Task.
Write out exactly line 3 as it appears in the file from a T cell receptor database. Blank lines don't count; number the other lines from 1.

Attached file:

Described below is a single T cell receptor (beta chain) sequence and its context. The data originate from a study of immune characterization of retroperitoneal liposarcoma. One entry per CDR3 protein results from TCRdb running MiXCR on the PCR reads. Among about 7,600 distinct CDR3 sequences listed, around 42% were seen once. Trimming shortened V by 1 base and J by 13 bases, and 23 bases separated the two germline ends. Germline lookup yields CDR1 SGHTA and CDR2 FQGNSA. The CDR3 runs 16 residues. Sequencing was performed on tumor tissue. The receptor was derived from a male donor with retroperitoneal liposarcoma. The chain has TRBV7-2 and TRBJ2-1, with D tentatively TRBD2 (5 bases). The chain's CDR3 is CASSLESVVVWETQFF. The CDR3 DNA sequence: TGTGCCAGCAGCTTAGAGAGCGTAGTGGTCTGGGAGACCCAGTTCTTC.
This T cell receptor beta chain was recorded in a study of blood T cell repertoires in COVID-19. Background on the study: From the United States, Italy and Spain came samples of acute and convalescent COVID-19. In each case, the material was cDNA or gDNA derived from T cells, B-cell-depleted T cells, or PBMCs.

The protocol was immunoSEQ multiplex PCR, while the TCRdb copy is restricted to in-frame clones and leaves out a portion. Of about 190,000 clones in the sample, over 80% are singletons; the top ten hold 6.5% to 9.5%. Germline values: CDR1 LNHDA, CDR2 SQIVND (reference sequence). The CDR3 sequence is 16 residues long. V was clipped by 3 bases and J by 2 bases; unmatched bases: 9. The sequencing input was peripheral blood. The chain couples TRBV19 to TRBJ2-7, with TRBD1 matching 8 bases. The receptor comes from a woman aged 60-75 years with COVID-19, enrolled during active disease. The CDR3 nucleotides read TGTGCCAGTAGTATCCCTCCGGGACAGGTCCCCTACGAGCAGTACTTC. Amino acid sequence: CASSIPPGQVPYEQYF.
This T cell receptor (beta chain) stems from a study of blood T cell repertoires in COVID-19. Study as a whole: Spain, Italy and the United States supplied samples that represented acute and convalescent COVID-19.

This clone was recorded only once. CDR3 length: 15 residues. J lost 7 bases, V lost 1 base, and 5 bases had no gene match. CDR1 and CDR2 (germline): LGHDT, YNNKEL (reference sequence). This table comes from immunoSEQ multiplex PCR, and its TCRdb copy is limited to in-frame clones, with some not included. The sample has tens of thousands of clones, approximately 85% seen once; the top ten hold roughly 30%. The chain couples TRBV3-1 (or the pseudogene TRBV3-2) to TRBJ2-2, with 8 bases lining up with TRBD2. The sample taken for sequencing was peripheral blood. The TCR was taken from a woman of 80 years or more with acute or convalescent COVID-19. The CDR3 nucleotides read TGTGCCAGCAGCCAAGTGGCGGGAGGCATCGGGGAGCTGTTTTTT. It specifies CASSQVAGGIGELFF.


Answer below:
The protocol was immunoSEQ multiplex PCR, while the TCRdb copy is restricted to in-frame clones and leaves out a portion. Of about 190,000 clones in the sample, over 80% are singletons; the top ten hold 6.5% to 9.5%. Germline values: CDR1 LNHDA, CDR2 SQIVND (reference sequence). The CDR3 sequence is 16 residues long. V was clipped by 3 bases and J by 2 bases; unmatched bases: 9. The sequencing input was peripheral blood. The chain couples TRBV19 to TRBJ2-7, with TRBD1 matching 8 bases. The receptor comes from a woman aged 60-75 years with COVID-19, enrolled during active disease. The CDR3 nucleotides read TGTGCCAGTAGTATCCCTCCGGGACAGGTCCCCTACGAGCAGTACTTC. Amino acid sequence: CASSIPPGQVPYEQYF.